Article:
Posted by Steve on August 25, 2001 at 01:53:49:
In Reply to: Re: Buildings Department should Certify Artists?? Get real. posted by Seymour Duncan on August 22, 2001 at 22:49:40:
: Artists have an ETHICAL right to be in SOHO because they went in and cleaned it up when nurses, lawyers and college students were afraid. After they kicked out the drug dealers and kept the buildings from falling down, the lawmakers passed laws protecting the work they had done on the spaces. The galleries that the artists built became one of New York's top cultural attractions.
Well, speaking as a DCA-certified, one-time AIR artist, and a resident of three Soho lofts between 1971 and 1999, there's a bit of historical revisionism here. First, Soho artists didn't build those galleries. Uptown money did. When I moved to Mercer St in '71, there were no galleries nor boutiques. The culture vultures predated the galleries and the gallery money followed the vultures. There were also no drug dealers in Soho at the time, leastwise not working the streets. The streets were literally deserted after the factories closed. You could walk from W.Broadway to Broadway at 8pm on a Friday night and not see a soul.
Otherwise, I agree with your sentiments. I just don't think there's a snowball's chance of the city ever doing anything about it. A mix of big real estate money and big politics made sure of that more than two decades ago. Example: the most active early developer of illegal loft spaces in Soho was John Zacarro (Geraldine Ferraro's hubby). But it's also a fact that a lot of the starving artists who managed to remain in Soho into the 80s bought their spaces and are real estate multi-millionaires today. Unfortunately, I'm not one of them.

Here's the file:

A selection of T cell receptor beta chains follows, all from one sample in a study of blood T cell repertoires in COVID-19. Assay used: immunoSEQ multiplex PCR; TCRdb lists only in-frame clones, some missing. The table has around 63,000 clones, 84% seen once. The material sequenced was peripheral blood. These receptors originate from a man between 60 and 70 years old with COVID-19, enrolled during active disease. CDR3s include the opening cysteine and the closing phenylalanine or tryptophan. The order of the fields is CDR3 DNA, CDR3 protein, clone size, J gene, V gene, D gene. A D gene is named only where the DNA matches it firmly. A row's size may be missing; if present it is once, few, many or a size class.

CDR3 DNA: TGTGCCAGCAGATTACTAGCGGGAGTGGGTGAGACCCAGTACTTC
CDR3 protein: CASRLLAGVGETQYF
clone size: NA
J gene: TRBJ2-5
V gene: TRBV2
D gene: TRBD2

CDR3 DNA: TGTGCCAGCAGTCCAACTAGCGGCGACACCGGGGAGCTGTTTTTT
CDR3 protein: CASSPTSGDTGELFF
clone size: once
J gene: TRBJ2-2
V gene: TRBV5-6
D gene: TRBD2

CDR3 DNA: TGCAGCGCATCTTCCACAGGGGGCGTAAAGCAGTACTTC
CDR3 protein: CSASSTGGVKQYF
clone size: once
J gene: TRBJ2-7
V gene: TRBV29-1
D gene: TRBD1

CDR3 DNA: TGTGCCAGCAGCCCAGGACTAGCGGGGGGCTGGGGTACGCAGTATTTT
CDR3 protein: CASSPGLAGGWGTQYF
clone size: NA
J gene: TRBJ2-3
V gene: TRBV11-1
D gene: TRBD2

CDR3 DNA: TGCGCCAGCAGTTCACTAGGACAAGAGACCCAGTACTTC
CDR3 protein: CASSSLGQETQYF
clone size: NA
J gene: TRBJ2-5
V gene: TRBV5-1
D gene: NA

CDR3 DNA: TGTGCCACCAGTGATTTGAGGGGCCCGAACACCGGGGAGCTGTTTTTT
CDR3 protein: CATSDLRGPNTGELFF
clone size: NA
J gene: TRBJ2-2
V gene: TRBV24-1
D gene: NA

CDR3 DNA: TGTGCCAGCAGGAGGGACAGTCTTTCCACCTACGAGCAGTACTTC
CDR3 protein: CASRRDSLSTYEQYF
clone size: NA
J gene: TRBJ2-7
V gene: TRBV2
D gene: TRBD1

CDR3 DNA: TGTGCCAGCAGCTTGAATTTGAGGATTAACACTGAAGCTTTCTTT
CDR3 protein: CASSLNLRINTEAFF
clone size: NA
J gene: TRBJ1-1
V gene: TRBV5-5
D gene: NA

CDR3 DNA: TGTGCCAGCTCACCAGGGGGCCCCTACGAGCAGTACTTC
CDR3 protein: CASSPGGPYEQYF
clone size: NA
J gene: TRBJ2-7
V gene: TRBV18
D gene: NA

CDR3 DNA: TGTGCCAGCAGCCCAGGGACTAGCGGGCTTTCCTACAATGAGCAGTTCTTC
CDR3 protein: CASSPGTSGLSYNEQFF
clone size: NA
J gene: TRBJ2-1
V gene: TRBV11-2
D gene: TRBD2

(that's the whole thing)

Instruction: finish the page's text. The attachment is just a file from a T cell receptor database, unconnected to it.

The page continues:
: The NYC Dept. of Cultural affairs doesn't discriminate against commercial artists, it only says that "art for commercial purposes alone" does not qualify you. Comic strip artists would qualify if they positioned their work as artistic, as well as entertainment, but most just publish it as entertainment. Entertainment and Art are different. Come to NYC and you'll see!
In point of fact, DCA's interpretation is even more convoluted than that, or at least it was when I had to endure the certification process. DCA only certified "fine artists". A professional classical bass player would sail through certification. A professional rock or jazz bass player was routinely rejected. I know that first-hand. In the end, I had to sic my real estate attorney on DCA to get my certification. Under state law (yes, DCA was empowered by the state for this program, not the city), DCA was chartered only to verify the artistic credentials of an applicant, not to evaluate his artistic "worthiness". A threat of a lawsuit bought Bess Myerson's autograph on my certification a week later.
It was a friggin joke. In the loft building next door to me lived one of the sleaziest real estate speculators in Soho; a fixture in the VV's annual "10 Worst Landlords" list. He had no pretense to artistic ability. However, his wife was an amateur jewelry maker so he was legal. Underneath him lived a Wall St attorney who dabbled in caligraphy. He got certified. Meanwhile, musician gods Steve Gadd and Michael Brecker were rejected.
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